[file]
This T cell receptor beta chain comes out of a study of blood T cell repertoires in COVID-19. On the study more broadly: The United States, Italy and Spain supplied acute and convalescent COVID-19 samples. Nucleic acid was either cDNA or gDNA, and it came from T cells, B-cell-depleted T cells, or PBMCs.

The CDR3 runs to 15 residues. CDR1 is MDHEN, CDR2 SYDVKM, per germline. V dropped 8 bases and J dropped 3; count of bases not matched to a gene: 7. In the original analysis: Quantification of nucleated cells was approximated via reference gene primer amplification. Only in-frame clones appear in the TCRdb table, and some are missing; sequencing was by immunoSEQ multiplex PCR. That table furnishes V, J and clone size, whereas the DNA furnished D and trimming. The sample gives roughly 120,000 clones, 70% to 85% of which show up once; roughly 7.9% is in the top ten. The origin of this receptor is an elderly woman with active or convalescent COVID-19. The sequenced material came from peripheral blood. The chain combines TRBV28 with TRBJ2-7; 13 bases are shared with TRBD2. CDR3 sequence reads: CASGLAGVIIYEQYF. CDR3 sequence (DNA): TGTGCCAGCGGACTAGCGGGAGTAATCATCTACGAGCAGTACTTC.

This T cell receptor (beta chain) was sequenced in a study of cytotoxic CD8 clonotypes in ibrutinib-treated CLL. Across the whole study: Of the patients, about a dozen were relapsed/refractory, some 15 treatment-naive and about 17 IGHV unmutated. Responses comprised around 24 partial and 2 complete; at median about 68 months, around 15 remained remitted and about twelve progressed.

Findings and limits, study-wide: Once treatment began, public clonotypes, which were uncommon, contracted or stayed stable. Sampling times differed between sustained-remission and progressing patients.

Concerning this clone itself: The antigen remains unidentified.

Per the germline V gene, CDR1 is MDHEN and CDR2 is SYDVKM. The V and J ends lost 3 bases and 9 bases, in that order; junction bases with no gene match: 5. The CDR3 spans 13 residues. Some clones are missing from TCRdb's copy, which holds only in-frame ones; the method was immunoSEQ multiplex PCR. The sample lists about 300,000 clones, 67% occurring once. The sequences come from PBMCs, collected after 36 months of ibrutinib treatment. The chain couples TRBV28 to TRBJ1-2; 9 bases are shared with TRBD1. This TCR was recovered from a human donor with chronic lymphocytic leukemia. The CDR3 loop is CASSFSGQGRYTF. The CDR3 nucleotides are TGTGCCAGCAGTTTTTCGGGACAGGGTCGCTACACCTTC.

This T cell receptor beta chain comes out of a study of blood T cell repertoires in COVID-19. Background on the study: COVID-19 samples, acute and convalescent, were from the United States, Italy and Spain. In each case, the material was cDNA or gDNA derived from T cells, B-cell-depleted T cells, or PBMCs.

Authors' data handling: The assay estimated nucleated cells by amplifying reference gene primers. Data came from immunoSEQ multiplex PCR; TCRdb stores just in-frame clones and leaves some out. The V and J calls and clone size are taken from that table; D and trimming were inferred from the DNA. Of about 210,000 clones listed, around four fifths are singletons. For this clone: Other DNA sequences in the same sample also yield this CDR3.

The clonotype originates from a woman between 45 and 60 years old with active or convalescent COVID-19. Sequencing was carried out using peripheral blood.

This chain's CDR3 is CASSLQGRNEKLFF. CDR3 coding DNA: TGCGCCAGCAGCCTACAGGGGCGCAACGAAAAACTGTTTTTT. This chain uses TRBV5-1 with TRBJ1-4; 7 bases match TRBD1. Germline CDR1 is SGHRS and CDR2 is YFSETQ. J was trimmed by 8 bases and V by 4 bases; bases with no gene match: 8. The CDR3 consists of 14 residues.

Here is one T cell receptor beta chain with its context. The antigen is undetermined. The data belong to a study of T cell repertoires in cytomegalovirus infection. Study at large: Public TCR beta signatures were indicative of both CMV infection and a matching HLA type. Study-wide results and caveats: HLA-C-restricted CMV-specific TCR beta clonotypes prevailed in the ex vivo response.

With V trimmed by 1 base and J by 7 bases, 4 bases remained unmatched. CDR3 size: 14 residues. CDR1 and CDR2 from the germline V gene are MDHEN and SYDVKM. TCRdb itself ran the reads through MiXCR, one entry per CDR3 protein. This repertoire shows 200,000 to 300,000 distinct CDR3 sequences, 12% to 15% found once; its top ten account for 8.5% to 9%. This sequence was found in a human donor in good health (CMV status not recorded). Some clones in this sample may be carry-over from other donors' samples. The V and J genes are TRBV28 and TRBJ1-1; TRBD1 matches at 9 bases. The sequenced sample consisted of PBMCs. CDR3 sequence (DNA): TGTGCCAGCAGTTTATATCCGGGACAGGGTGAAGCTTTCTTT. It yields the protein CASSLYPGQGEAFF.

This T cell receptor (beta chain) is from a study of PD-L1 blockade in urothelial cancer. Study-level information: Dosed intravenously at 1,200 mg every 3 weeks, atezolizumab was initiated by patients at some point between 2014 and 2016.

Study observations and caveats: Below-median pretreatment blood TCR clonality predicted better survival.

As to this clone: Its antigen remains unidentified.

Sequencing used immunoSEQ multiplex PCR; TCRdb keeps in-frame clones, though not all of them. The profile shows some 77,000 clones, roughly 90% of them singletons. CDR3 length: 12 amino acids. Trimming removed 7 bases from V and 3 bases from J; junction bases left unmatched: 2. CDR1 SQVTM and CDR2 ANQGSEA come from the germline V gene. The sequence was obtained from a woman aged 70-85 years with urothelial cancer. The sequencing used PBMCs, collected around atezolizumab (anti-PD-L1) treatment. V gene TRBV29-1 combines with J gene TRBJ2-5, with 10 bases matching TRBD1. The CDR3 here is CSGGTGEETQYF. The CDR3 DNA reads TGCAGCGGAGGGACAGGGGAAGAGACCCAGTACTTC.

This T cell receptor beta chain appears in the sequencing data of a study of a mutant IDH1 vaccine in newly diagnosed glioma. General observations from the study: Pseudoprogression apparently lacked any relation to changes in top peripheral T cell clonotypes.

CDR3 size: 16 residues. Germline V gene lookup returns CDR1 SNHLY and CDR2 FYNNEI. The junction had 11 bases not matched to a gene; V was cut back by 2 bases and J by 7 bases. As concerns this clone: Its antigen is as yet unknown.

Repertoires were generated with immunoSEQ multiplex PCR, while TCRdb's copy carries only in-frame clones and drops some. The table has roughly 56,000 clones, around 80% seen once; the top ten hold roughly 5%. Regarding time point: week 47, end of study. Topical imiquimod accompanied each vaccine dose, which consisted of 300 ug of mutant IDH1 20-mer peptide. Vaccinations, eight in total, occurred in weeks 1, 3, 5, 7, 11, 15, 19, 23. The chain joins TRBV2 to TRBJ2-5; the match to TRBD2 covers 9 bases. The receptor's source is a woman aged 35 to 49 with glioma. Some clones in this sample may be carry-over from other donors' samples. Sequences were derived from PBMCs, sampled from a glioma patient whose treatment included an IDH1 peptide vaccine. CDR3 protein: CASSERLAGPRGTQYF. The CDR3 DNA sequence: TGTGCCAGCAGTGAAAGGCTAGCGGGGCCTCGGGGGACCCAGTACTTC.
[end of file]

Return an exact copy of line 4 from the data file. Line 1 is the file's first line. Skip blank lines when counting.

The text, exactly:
Findings and limits, study-wide: Once treatment began, public clonotypes, which were uncommon, contracted or stayed stable. Sampling times differed between sustained-remission and progressing patients.